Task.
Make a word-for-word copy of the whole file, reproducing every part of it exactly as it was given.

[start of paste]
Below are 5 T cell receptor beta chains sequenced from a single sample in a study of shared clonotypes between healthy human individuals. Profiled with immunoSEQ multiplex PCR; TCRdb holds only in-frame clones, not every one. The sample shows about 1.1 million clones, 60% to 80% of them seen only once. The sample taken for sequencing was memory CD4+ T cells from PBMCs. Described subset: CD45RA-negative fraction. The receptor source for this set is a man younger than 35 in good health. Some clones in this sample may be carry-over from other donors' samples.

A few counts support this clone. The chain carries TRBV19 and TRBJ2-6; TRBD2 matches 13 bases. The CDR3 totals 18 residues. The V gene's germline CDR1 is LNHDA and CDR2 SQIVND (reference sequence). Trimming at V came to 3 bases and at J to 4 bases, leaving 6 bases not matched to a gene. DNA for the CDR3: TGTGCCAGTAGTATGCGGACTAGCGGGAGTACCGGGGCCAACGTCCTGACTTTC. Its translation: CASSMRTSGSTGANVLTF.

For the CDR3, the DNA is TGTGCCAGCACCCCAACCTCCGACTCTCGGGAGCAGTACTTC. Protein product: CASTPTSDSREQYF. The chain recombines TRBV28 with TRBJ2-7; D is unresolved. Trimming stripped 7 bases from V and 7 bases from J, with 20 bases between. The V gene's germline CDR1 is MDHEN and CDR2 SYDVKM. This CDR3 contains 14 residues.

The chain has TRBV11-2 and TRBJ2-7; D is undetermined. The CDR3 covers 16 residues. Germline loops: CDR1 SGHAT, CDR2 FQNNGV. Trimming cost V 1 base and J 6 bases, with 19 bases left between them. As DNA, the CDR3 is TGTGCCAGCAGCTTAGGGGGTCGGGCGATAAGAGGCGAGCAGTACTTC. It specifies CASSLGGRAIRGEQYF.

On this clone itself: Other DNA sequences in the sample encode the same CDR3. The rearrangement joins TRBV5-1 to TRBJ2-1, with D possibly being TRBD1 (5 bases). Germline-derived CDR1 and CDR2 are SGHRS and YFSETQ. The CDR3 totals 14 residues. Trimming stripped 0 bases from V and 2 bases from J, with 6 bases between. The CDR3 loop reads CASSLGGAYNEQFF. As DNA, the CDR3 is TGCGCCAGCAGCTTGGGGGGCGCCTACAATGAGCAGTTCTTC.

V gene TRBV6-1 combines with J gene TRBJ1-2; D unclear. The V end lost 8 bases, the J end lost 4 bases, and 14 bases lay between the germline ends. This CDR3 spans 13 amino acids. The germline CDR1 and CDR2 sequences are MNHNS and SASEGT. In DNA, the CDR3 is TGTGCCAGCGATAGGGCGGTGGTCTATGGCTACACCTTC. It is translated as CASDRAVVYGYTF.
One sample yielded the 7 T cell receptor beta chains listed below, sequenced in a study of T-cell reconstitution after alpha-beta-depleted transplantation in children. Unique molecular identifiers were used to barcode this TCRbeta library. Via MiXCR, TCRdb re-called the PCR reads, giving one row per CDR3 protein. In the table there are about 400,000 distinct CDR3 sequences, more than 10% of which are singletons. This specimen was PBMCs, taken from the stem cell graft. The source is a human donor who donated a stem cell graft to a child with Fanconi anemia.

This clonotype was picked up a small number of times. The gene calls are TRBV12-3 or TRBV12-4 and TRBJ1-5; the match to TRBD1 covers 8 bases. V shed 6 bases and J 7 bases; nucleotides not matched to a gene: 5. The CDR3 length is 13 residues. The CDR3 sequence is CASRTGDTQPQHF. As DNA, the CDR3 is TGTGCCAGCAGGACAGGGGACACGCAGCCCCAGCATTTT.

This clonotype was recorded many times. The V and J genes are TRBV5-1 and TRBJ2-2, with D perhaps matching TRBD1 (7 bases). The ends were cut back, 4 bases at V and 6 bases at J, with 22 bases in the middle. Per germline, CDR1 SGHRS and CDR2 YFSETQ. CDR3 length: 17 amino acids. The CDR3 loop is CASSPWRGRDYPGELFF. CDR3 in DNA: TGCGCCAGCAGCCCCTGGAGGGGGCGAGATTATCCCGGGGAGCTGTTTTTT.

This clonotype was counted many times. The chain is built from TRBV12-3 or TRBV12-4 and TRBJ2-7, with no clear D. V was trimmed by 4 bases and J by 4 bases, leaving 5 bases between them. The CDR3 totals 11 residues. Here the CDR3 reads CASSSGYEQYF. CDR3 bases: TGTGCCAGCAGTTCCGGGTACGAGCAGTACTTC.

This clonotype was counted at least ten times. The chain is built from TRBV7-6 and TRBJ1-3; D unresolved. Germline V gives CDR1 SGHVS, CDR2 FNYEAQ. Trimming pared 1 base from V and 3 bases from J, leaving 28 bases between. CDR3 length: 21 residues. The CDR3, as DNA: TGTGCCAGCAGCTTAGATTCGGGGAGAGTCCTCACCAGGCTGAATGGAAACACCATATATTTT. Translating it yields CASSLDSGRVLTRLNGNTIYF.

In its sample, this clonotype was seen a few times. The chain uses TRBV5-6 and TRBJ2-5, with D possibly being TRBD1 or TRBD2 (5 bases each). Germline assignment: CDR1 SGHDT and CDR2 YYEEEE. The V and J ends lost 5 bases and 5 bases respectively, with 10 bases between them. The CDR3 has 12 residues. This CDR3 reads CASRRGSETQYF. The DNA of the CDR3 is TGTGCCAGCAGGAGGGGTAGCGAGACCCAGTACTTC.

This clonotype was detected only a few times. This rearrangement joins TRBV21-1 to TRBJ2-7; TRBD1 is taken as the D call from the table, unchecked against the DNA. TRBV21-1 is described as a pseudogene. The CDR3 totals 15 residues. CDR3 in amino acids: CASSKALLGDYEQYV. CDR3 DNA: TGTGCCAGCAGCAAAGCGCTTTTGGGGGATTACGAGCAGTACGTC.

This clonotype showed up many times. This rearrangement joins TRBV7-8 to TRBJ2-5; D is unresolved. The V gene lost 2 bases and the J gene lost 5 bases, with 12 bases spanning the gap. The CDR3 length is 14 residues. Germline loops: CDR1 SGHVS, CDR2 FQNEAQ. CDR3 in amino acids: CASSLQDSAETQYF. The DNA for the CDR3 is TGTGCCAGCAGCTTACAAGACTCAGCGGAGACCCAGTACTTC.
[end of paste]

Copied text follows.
Below are 5 T cell receptor beta chains sequenced from a single sample in a study of shared clonotypes between healthy human individuals. Profiled with immunoSEQ multiplex PCR; TCRdb holds only in-frame clones, not every one. The sample shows about 1.1 million clones, 60% to 80% of them seen only once. The sample taken for sequencing was memory CD4+ T cells from PBMCs. Described subset: CD45RA-negative fraction. The receptor source for this set is a man younger than 35 in good health. Some clones in this sample may be carry-over from other donors' samples.

A few counts support this clone. The chain carries TRBV19 and TRBJ2-6; TRBD2 matches 13 bases. The CDR3 totals 18 residues. The V gene's germline CDR1 is LNHDA and CDR2 SQIVND (reference sequence). Trimming at V came to 3 bases and at J to 4 bases, leaving 6 bases not matched to a gene. DNA for the CDR3: TGTGCCAGTAGTATGCGGACTAGCGGGAGTACCGGGGCCAACGTCCTGACTTTC. Its translation: CASSMRTSGSTGANVLTF.

For the CDR3, the DNA is TGTGCCAGCACCCCAACCTCCGACTCTCGGGAGCAGTACTTC. Protein product: CASTPTSDSREQYF. The chain recombines TRBV28 with TRBJ2-7; D is unresolved. Trimming stripped 7 bases from V and 7 bases from J, with 20 bases between. The V gene's germline CDR1 is MDHEN and CDR2 SYDVKM. This CDR3 contains 14 residues.

The chain has TRBV11-2 and TRBJ2-7; D is undetermined. The CDR3 covers 16 residues. Germline loops: CDR1 SGHAT, CDR2 FQNNGV. Trimming cost V 1 base and J 6 bases, with 19 bases left between them. As DNA, the CDR3 is TGTGCCAGCAGCTTAGGGGGTCGGGCGATAAGAGGCGAGCAGTACTTC. It specifies CASSLGGRAIRGEQYF.

On this clone itself: Other DNA sequences in the sample encode the same CDR3. The rearrangement joins TRBV5-1 to TRBJ2-1, with D possibly being TRBD1 (5 bases). Germline-derived CDR1 and CDR2 are SGHRS and YFSETQ. The CDR3 totals 14 residues. Trimming stripped 0 bases from V and 2 bases from J, with 6 bases between. The CDR3 loop reads CASSLGGAYNEQFF. As DNA, the CDR3 is TGCGCCAGCAGCTTGGGGGGCGCCTACAATGAGCAGTTCTTC.

V gene TRBV6-1 combines with J gene TRBJ1-2; D unclear. The V end lost 8 bases, the J end lost 4 bases, and 14 bases lay between the germline ends. This CDR3 spans 13 amino acids. The germline CDR1 and CDR2 sequences are MNHNS and SASEGT. In DNA, the CDR3 is TGTGCCAGCGATAGGGCGGTGGTCTATGGCTACACCTTC. It is translated as CASDRAVVYGYTF.
One sample yielded the 7 T cell receptor beta chains listed below, sequenced in a study of T-cell reconstitution after alpha-beta-depleted transplantation in children. Unique molecular identifiers were used to barcode this TCRbeta library. Via MiXCR, TCRdb re-called the PCR reads, giving one row per CDR3 protein. In the table there are about 400,000 distinct CDR3 sequences, more than 10% of which are singletons. This specimen was PBMCs, taken from the stem cell graft. The source is a human donor who donated a stem cell graft to a child with Fanconi anemia.

This clonotype was picked up a small number of times. The gene calls are TRBV12-3 or TRBV12-4 and TRBJ1-5; the match to TRBD1 covers 8 bases. V shed 6 bases and J 7 bases; nucleotides not matched to a gene: 5. The CDR3 length is 13 residues. The CDR3 sequence is CASRTGDTQPQHF. As DNA, the CDR3 is TGTGCCAGCAGGACAGGGGACACGCAGCCCCAGCATTTT.

This clonotype was recorded many times. The V and J genes are TRBV5-1 and TRBJ2-2, with D perhaps matching TRBD1 (7 bases). The ends were cut back, 4 bases at V and 6 bases at J, with 22 bases in the middle. Per germline, CDR1 SGHRS and CDR2 YFSETQ. CDR3 length: 17 amino acids. The CDR3 loop is CASSPWRGRDYPGELFF. CDR3 in DNA: TGCGCCAGCAGCCCCTGGAGGGGGCGAGATTATCCCGGGGAGCTGTTTTTT.

This clonotype was counted many times. The chain is built from TRBV12-3 or TRBV12-4 and TRBJ2-7, with no clear D. V was trimmed by 4 bases and J by 4 bases, leaving 5 bases between them. The CDR3 totals 11 residues. Here the CDR3 reads CASSSGYEQYF. CDR3 bases: TGTGCCAGCAGTTCCGGGTACGAGCAGTACTTC.

This clonotype was counted at least ten times. The chain is built from TRBV7-6 and TRBJ1-3; D unresolved. Germline V gives CDR1 SGHVS, CDR2 FNYEAQ. Trimming pared 1 base from V and 3 bases from J, leaving 28 bases between. CDR3 length: 21 residues. The CDR3, as DNA: TGTGCCAGCAGCTTAGATTCGGGGAGAGTCCTCACCAGGCTGAATGGAAACACCATATATTTT. Translating it yields CASSLDSGRVLTRLNGNTIYF.

In its sample, this clonotype was seen a few times. The chain uses TRBV5-6 and TRBJ2-5, with D possibly being TRBD1 or TRBD2 (5 bases each). Germline assignment: CDR1 SGHDT and CDR2 YYEEEE. The V and J ends lost 5 bases and 5 bases respectively, with 10 bases between them. The CDR3 has 12 residues. This CDR3 reads CASRRGSETQYF. The DNA of the CDR3 is TGTGCCAGCAGGAGGGGTAGCGAGACCCAGTACTTC.

This clonotype was detected only a few times. This rearrangement joins TRBV21-1 to TRBJ2-7; TRBD1 is taken as the D call from the table, unchecked against the DNA. TRBV21-1 is described as a pseudogene. The CDR3 totals 15 residues. CDR3 in amino acids: CASSKALLGDYEQYV. CDR3 DNA: TGTGCCAGCAGCAAAGCGCTTTTGGGGGATTACGAGCAGTACGTC.

This clonotype showed up many times. This rearrangement joins TRBV7-8 to TRBJ2-5; D is unresolved. The V gene lost 2 bases and the J gene lost 5 bases, with 12 bases spanning the gap. The CDR3 length is 14 residues. Germline loops: CDR1 SGHVS, CDR2 FQNEAQ. CDR3 in amino acids: CASSLQDSAETQYF. The DNA for the CDR3 is TGTGCCAGCAGCTTACAAGACTCAGCGGAGACCCAGTACTTC.